Most histories of Rottingdean mention that its inhabitants were involved in smuggling when that was especially profitable, mainly in the 18th century. It is impossible to verify all the local stories, or believe all the claims about secret passages under the village, but it is persistently rumoured that the 18th century vicar Dr Thomas Hooker was deeply implicated. The other face of Hooker was his devotion to education. He opened schools in the village both for the well-off (which developed eventually into the former St. Aubyns School Preparatory School) and for the local children.
Civil status and former extent of the area
The parish became part of county borough of Brighton in 1928. It recently[when?] regained an independent parish council, the only one in what is now the city of Brighton and Hove. Within the parish lies the deserted hamlet of Balsdean. The adjacent village of Woodingdean was formerly (until 1933) part of Rottingdean parish. Also formerly in the parish were most of the district of what is now Saltdean, Roedean School, an independent school for girls, and the Blind Veterans UK Centre, a rehabilitation centre for blinded ex-Service personnel.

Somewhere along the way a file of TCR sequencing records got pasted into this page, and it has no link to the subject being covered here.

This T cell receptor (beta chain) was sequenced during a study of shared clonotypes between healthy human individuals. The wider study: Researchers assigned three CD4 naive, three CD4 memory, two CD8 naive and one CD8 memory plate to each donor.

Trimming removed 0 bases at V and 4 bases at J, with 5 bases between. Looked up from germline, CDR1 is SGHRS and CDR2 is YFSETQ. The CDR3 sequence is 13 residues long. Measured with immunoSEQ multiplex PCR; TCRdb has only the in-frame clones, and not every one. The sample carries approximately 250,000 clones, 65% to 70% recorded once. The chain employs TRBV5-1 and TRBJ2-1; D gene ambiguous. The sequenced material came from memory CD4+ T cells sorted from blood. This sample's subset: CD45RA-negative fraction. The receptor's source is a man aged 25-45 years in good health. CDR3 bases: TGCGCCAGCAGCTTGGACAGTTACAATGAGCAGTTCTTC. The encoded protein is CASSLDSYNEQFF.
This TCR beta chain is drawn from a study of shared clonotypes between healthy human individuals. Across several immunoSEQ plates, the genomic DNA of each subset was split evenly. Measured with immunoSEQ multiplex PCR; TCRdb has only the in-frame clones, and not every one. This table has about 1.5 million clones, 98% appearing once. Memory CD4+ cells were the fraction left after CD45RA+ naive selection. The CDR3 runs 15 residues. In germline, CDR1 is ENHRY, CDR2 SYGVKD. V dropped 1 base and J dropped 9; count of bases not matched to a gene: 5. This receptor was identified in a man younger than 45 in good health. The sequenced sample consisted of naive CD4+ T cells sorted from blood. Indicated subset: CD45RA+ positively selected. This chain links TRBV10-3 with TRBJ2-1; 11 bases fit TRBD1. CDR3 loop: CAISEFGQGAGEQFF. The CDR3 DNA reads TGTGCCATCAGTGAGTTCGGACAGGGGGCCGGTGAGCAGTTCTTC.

- Carder, Tim (1991) The encyclopaedia of Brighton. Lewes: East Sussex County Council (1991).
- Coates, Richard (2010) A history of Rottingdean and Ovingdean through their place-names. Nottingham: English Place-Name Society.
- Copper, Bob (1976) Early to rise. London: Heinemann (1976).
- Heater, Derek (1993) The remarkable history of Rottingdean. Brighton: Dyke Publications.
- Rottingdean Preservation Society annual reports and unpublished archives.
- Green, Howard (1973) Guide to the Battlefields of Britain & Ireland London: Constable and Company, Ltd